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Future uncertain for area’s aspen stands

Foresters seeking ways to combat Sudden Aspen Decline

An icon of the west is dying, leaving hillsides across western Colorado with less color and vital habitat, and the question everyone’s asking is “What can we do about it?”

 

A group of scientists, foresters, and others met at Western State College on Friday, May 9 to try and answer that question and discuss the event known as Sudden Aspen Decline, or SAD.
SAD is a phenomenon that was first noticed in 2004, when foresters in southwestern Colorado began to report an unusual dieback and mortality of aspen. Since then, the syndrome has been found in Gunnison County and other areas. The ultimate cause has not yet been discovered.
“The key goal of this workshop is to get people to work with one another,” says Jim Worrall, a U.S. Forest Service pathologist. “One of the issues SAD is creating for us is the long-term preservation of aspen in Colorado.”
Although the factors that might contribute to SAD are harder to come by in the high country, Worrall says, “Considering the elevation, there were fairly large and numerous patches of SAD detected around Crested Butte in the 2007 aerial survey.”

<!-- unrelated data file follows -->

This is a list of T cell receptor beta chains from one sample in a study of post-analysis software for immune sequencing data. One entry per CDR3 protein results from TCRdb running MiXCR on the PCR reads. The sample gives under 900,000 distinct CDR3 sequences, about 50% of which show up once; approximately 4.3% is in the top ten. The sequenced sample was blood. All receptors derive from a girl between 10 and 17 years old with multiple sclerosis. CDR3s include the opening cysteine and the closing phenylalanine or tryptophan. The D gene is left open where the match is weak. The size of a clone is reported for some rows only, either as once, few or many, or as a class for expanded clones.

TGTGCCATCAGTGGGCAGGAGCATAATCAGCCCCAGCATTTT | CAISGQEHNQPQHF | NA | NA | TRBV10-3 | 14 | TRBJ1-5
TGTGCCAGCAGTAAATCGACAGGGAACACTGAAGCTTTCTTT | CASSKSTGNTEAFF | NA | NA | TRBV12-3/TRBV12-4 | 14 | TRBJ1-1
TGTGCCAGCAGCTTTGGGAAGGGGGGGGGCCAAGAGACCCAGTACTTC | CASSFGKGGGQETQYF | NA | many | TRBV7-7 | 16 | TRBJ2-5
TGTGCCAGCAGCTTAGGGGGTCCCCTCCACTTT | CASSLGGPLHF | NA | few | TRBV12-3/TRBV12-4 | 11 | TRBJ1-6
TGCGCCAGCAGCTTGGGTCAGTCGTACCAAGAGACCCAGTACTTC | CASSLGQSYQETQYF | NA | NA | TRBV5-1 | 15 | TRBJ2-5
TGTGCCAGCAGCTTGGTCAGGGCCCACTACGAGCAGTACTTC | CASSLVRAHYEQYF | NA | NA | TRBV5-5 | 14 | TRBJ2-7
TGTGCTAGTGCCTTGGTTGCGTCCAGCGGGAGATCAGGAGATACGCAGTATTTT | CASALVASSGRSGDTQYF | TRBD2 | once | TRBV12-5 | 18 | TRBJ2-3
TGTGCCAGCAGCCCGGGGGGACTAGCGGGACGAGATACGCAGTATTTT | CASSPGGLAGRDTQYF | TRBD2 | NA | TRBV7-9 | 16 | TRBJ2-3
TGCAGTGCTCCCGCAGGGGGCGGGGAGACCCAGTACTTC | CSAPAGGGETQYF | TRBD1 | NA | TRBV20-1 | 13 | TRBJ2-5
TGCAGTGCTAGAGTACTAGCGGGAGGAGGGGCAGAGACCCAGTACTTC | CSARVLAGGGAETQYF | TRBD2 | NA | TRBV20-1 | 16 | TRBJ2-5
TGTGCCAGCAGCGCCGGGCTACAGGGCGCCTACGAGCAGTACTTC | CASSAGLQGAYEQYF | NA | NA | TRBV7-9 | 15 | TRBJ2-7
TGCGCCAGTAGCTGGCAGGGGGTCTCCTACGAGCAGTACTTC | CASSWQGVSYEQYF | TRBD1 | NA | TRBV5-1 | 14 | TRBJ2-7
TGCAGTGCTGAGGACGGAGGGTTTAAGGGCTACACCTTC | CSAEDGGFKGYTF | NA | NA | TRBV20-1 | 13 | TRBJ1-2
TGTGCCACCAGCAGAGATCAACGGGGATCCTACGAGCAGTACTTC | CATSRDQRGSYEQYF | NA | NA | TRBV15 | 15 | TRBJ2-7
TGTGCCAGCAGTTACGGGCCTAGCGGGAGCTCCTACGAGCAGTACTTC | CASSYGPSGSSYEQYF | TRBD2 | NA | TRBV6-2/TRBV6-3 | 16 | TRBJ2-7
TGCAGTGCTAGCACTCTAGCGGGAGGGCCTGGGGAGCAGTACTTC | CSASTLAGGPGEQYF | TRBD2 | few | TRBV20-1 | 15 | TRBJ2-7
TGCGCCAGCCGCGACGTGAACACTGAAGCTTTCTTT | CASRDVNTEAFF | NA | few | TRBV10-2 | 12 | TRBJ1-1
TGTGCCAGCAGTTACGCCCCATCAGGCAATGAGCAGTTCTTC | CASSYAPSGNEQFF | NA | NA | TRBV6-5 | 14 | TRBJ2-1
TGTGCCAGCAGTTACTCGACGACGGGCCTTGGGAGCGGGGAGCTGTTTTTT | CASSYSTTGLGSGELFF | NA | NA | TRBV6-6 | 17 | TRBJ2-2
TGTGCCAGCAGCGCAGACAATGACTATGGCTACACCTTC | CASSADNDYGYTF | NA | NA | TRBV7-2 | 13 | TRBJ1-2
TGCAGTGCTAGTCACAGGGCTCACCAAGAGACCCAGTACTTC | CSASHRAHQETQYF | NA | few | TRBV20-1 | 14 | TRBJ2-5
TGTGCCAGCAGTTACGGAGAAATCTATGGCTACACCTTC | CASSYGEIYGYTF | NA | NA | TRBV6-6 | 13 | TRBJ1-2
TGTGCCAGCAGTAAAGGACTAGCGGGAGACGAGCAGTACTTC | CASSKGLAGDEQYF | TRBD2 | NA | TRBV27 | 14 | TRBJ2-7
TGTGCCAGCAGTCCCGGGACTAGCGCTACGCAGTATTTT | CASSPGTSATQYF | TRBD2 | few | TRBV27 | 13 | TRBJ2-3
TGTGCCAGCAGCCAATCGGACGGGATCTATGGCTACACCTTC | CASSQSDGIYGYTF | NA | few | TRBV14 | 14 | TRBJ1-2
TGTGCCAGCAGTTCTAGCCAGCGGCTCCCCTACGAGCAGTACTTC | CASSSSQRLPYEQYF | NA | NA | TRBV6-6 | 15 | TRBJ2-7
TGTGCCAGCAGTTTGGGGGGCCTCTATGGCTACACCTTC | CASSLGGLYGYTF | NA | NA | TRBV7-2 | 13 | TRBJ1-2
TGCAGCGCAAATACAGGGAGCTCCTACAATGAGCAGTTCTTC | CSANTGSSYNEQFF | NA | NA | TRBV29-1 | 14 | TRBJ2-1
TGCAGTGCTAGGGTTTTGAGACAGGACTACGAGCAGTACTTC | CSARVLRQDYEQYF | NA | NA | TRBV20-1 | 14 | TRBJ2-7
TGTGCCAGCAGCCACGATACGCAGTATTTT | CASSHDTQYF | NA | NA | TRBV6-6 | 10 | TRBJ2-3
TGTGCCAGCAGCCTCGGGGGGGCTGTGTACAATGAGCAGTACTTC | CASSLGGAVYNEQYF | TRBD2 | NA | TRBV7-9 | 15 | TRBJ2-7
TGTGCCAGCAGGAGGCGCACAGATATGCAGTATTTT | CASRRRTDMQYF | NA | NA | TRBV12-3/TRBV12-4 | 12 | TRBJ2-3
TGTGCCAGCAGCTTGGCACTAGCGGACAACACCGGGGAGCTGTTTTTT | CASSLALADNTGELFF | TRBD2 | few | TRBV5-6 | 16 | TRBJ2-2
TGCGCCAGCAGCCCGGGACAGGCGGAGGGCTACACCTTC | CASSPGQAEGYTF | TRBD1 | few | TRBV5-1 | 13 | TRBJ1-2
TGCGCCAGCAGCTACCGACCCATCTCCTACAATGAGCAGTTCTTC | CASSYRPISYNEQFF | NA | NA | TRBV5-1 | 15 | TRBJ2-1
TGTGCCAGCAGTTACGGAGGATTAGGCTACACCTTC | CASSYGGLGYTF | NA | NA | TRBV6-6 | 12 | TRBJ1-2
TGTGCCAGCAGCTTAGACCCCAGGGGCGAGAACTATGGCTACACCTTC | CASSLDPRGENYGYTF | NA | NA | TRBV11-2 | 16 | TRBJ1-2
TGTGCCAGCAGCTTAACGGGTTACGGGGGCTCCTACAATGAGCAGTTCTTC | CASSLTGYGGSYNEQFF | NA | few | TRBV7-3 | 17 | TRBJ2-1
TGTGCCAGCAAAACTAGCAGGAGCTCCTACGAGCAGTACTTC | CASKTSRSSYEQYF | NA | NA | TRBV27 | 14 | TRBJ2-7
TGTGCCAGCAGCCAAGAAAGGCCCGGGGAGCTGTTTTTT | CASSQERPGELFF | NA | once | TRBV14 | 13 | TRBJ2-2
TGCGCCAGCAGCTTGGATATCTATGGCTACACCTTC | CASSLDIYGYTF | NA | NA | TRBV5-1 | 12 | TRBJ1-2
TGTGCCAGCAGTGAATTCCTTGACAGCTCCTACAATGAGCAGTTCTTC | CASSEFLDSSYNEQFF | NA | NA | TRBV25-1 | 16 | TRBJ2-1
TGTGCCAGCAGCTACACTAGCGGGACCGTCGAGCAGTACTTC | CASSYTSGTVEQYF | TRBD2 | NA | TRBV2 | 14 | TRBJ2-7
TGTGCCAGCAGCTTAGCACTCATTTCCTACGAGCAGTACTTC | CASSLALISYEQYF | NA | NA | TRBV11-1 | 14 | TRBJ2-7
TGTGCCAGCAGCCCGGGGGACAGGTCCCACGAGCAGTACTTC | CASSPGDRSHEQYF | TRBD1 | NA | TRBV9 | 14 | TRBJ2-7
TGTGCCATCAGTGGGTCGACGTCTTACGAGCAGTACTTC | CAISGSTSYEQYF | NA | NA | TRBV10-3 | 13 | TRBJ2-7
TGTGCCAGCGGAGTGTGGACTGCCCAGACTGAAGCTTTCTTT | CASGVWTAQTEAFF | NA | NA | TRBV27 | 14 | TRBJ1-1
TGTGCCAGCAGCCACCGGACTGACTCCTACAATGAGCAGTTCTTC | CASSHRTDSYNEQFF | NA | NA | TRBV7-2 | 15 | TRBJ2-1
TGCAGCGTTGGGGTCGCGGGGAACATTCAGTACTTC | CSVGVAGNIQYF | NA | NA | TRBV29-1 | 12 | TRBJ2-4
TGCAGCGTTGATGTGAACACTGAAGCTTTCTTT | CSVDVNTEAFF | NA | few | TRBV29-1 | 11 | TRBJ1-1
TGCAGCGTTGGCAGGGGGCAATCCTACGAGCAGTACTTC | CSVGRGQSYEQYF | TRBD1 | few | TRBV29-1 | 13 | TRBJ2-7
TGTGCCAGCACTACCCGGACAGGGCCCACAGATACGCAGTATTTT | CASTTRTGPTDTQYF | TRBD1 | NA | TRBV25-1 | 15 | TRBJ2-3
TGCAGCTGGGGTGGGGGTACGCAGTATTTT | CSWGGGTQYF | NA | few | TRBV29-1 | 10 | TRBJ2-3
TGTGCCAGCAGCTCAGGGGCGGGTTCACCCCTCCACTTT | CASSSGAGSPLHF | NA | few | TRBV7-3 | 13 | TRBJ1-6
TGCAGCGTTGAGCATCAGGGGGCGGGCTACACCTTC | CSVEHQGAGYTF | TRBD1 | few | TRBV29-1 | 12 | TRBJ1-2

So far, the decline has left more than 358,000 acres, or some 13 percent, of aspen dead and dying throughout Colorado, from the roots to the canopy. The people charged with the aspen’s management are left scratching their heads.
According to Worrall, what likely causes SAD isn’t one single factor, such as drought or age, but a combination of things that push the trees into a weakened state, which leaves them vulnerable to attack from natural predators.
“There are really three factors of cause: Predisposing factors such as the age of the trees. Then there are inciting factors like drought and the warm growing seasons we had early in this decade, and finally the contributing factors, which are the insects that go after the weak trees. All of these factors are part of the decline,” says Worrall.
The Mancos-Dolores district of the San Juan National Forest is what researchers studying this event are calling the “epicenter” of the outbreak. A study of the die-off started in 2006 and since then the effort to find the cause has increased, but so has the spread of SAD.